In the second experimental permutation, through a ruse, the experimenter himself was put in the student’s chair, ostensibly to demonstrate to the reluctant volunteer-student that the procedure was safe.  He instructed the teacher to increase the shock every time he, the experimenter/student, answered incorrectly.  And then he began to answer incorrectly.

Milgram Experiment:Student Sole Authority

In that experiment, the moment the experimenter/student expressed discomfort, every single teacher immediately stopped the shocks and refused to proceed.

“At the first protest of the shocked experimenter, every single subject broke off, refusing to administer even a single shock beyond this point.  There is no variation whatsoever in response…Many subjects explained their prompt response on humane grounds, not recognizing the authority aspect of the situation,

Apparently, it is more gratifying for the subjects to see their action as stemming from personal kindness than to acknowledge that they were simply following the boss’s orders.  When asked what they would do if a common man were being shocked, these subjects vehemently denied that they would continue beyond the point where the victim protests.”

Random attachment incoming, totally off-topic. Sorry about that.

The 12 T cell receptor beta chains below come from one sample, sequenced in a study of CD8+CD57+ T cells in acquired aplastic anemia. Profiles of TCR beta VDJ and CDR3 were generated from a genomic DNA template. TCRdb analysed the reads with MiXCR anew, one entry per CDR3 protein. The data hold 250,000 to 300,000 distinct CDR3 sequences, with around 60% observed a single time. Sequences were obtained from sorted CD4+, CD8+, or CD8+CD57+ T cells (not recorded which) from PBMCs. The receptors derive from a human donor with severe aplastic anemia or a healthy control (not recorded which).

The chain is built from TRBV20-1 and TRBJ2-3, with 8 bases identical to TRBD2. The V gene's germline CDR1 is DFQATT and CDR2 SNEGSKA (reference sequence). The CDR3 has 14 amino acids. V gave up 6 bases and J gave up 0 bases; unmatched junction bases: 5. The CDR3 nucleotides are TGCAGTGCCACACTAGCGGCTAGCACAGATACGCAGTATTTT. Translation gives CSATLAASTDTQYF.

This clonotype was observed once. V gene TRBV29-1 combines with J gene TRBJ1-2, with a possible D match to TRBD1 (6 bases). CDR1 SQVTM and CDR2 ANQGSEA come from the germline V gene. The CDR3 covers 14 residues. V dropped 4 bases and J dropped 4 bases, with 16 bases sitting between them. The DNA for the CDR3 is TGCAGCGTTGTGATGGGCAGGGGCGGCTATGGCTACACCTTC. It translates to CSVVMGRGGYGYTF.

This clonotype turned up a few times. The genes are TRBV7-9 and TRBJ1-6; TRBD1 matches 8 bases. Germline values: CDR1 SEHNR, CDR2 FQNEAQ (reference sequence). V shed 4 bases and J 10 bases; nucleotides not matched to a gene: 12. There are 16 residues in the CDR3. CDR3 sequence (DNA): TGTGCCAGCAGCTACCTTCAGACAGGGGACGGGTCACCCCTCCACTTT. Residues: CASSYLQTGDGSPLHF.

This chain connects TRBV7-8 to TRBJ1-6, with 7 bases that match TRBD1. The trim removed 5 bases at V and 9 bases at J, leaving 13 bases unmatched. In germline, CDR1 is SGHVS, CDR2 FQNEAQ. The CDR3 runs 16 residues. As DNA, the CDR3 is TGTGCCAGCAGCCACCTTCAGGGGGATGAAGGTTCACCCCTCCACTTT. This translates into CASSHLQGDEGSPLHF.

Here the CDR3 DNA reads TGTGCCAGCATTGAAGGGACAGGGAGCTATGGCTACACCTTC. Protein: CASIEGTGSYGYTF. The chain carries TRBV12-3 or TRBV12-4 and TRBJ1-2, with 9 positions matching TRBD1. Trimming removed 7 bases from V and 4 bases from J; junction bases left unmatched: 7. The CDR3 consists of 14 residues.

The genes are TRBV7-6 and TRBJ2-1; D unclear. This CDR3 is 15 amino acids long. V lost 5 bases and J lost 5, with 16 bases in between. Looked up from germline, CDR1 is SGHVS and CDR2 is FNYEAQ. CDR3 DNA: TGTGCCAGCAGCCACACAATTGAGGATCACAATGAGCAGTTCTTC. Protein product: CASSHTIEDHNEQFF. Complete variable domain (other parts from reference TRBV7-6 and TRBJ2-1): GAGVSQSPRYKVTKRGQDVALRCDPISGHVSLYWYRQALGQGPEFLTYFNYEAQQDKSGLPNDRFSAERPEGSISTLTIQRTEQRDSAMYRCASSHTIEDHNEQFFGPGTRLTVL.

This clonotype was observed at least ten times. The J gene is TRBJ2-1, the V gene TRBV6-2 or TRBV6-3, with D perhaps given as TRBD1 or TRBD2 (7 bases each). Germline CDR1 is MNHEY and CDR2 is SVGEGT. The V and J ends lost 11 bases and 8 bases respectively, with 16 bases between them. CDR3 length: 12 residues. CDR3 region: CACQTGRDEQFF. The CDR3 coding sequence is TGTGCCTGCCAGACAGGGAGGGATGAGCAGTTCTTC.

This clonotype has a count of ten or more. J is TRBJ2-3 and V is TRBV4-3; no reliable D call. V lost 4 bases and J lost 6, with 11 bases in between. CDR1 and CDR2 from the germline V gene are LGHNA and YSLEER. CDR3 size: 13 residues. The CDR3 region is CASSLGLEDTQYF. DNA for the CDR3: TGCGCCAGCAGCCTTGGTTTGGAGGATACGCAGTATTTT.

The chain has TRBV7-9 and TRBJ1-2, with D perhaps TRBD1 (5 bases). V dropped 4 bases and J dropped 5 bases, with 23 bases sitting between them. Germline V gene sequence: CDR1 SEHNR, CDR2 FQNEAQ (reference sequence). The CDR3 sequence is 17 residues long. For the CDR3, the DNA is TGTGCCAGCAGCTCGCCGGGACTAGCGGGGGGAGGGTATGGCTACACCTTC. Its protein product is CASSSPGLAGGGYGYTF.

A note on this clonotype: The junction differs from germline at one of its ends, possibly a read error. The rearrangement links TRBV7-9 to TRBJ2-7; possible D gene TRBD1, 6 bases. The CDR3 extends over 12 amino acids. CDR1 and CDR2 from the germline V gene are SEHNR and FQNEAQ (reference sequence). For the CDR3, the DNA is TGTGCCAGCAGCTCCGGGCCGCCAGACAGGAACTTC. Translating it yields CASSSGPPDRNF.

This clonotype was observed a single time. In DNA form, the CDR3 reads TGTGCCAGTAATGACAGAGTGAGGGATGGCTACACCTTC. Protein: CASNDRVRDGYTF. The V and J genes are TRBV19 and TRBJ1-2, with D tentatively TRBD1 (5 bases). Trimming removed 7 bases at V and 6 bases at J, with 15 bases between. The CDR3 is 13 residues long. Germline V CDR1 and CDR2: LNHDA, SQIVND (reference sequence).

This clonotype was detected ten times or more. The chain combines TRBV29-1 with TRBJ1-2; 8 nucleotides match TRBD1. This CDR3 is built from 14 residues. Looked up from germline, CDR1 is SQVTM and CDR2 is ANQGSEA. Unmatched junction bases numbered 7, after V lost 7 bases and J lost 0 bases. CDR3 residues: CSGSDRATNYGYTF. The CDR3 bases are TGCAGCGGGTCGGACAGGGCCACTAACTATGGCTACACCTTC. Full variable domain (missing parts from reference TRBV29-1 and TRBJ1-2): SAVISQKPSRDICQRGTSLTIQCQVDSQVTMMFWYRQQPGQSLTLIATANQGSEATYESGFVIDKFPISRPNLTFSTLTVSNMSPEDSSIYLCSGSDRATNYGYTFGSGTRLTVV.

However, that unanimous refusal to obey only happened when the experimenter/student was the sole experimental authority.  Milgram then put two experimenters in the room, and had them pretend that the second volunteer was a no-show.  The two experimenters, in full sight of the teacher-to-be, decided that it was better to run the experiment with one of them as the student than to fail to meet their experimental quota.  They then flipped a coin, the loser took the student’s chair, and the experiment proceeded as per usual.

Milgram Experiment:Student

Milgram found that when an authority instructed the teacher to deliver a shock, even when the victim of the shock was another authority, the teacher complied.

“The experimenter, strapped into the electric chair, fares no better than a victim who is not an authority at all…In total he is no better treated than an ordinary person in the same situation.”

Next week, Part 3: Optimism.

Obedience to Authority: An Experimental View, by Stanley Milgram.

Stanley Milgram and ‘Obedience to Authority’ – Part 1


If you were searching for evidence of the essential goodness of humanity, you probably wouldn’t go looking in Stanley Milgram’s experiments.

Milgram’s famous shock experiments were conducted at Yale University between 1960 and 1963, when he was a member of the Department of Psychology.  Like so many people who had been horrified by the revelations that came during World War II, Milgram was interested in the capacity of normal people to commit brutal acts, especially under orders.  His experiments were designed to explore that capacity, and his findings, which have become notorious, were, and are, disquieting.